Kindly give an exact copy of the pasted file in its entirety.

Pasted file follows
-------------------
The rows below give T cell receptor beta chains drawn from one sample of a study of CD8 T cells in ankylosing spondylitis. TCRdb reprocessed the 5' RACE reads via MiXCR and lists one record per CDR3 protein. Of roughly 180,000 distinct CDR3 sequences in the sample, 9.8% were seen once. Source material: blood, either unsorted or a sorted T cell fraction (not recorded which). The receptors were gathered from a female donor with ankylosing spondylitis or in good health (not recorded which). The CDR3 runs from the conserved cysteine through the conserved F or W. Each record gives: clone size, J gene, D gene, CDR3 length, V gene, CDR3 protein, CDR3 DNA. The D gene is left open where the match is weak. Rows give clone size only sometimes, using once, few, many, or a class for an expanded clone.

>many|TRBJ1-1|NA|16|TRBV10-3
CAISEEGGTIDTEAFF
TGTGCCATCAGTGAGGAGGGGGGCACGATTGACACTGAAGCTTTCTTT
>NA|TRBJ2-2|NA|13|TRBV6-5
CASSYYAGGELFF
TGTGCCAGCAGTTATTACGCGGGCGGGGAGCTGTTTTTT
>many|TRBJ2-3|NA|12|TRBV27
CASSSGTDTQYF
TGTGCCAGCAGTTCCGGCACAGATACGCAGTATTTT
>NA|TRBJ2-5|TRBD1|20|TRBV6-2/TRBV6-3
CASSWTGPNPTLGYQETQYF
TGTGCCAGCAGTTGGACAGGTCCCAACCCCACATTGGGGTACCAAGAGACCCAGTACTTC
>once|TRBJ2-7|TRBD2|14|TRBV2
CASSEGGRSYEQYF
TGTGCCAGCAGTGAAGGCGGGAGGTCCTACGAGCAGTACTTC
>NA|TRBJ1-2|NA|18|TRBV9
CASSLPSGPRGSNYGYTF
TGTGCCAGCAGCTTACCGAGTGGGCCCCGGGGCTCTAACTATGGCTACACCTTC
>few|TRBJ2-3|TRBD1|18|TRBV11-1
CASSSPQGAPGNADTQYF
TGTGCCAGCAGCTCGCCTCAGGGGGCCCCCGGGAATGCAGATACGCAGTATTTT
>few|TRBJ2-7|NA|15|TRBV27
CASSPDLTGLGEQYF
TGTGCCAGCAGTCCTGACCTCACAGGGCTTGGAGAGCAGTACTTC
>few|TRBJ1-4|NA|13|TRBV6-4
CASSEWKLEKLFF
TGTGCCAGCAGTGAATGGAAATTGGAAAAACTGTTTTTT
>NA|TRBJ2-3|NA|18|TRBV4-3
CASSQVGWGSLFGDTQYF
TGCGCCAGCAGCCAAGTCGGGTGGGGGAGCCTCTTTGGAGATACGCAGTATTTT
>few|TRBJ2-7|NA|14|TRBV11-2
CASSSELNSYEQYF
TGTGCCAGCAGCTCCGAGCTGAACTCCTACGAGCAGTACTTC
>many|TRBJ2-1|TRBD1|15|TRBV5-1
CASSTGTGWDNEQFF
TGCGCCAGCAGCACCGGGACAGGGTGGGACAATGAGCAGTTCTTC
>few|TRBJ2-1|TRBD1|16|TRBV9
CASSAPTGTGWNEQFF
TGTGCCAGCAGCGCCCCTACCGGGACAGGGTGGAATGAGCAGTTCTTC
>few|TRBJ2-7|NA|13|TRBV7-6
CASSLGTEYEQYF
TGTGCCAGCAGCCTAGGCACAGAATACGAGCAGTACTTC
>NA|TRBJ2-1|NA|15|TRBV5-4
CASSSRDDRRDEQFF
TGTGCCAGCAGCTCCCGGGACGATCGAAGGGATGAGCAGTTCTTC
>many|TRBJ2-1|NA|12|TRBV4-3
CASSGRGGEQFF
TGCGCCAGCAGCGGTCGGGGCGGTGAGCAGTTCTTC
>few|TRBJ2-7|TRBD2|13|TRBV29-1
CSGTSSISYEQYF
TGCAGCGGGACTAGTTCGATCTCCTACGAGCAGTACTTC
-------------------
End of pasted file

The rows below give T cell receptor beta chains drawn from one sample of a study of CD8 T cells in ankylosing spondylitis. TCRdb reprocessed the 5' RACE reads via MiXCR and lists one record per CDR3 protein. Of roughly 180,000 distinct CDR3 sequences in the sample, 9.8% were seen once. Source material: blood, either unsorted or a sorted T cell fraction (not recorded which). The receptors were gathered from a female donor with ankylosing spondylitis or in good health (not recorded which). The CDR3 runs from the conserved cysteine through the conserved F or W. Each record gives: clone size, J gene, D gene, CDR3 length, V gene, CDR3 protein, CDR3 DNA. The D gene is left open where the match is weak. Rows give clone size only sometimes, using once, few, many, or a class for an expanded clone.

>many|TRBJ1-1|NA|16|TRBV10-3
CAISEEGGTIDTEAFF
TGTGCCATCAGTGAGGAGGGGGGCACGATTGACACTGAAGCTTTCTTT
>NA|TRBJ2-2|NA|13|TRBV6-5
CASSYYAGGELFF
TGTGCCAGCAGTTATTACGCGGGCGGGGAGCTGTTTTTT
>many|TRBJ2-3|NA|12|TRBV27
CASSSGTDTQYF
TGTGCCAGCAGTTCCGGCACAGATACGCAGTATTTT
>NA|TRBJ2-5|TRBD1|20|TRBV6-2/TRBV6-3
CASSWTGPNPTLGYQETQYF
TGTGCCAGCAGTTGGACAGGTCCCAACCCCACATTGGGGTACCAAGAGACCCAGTACTTC
>once|TRBJ2-7|TRBD2|14|TRBV2
CASSEGGRSYEQYF
TGTGCCAGCAGTGAAGGCGGGAGGTCCTACGAGCAGTACTTC
>NA|TRBJ1-2|NA|18|TRBV9
CASSLPSGPRGSNYGYTF
TGTGCCAGCAGCTTACCGAGTGGGCCCCGGGGCTCTAACTATGGCTACACCTTC
>few|TRBJ2-3|TRBD1|18|TRBV11-1
CASSSPQGAPGNADTQYF
TGTGCCAGCAGCTCGCCTCAGGGGGCCCCCGGGAATGCAGATACGCAGTATTTT
>few|TRBJ2-7|NA|15|TRBV27
CASSPDLTGLGEQYF
TGTGCCAGCAGTCCTGACCTCACAGGGCTTGGAGAGCAGTACTTC
>few|TRBJ1-4|NA|13|TRBV6-4
CASSEWKLEKLFF
TGTGCCAGCAGTGAATGGAAATTGGAAAAACTGTTTTTT
>NA|TRBJ2-3|NA|18|TRBV4-3
CASSQVGWGSLFGDTQYF
TGCGCCAGCAGCCAAGTCGGGTGGGGGAGCCTCTTTGGAGATACGCAGTATTTT
>few|TRBJ2-7|NA|14|TRBV11-2
CASSSELNSYEQYF
TGTGCCAGCAGCTCCGAGCTGAACTCCTACGAGCAGTACTTC
>many|TRBJ2-1|TRBD1|15|TRBV5-1
CASSTGTGWDNEQFF
TGCGCCAGCAGCACCGGGACAGGGTGGGACAATGAGCAGTTCTTC
>few|TRBJ2-1|TRBD1|16|TRBV9
CASSAPTGTGWNEQFF
TGTGCCAGCAGCGCCCCTACCGGGACAGGGTGGAATGAGCAGTTCTTC
>few|TRBJ2-7|NA|13|TRBV7-6
CASSLGTEYEQYF
TGTGCCAGCAGCCTAGGCACAGAATACGAGCAGTACTTC
>NA|TRBJ2-1|NA|15|TRBV5-4
CASSSRDDRRDEQFF
TGTGCCAGCAGCTCCCGGGACGATCGAAGGGATGAGCAGTTCTTC
>many|TRBJ2-1|NA|12|TRBV4-3
CASSGRGGEQFF
TGCGCCAGCAGCGGTCGGGGCGGTGAGCAGTTCTTC
>few|TRBJ2-7|TRBD2|13|TRBV29-1
CSGTSSISYEQYF
TGCAGCGGGACTAGTTCGATCTCCTACGAGCAGTACTTC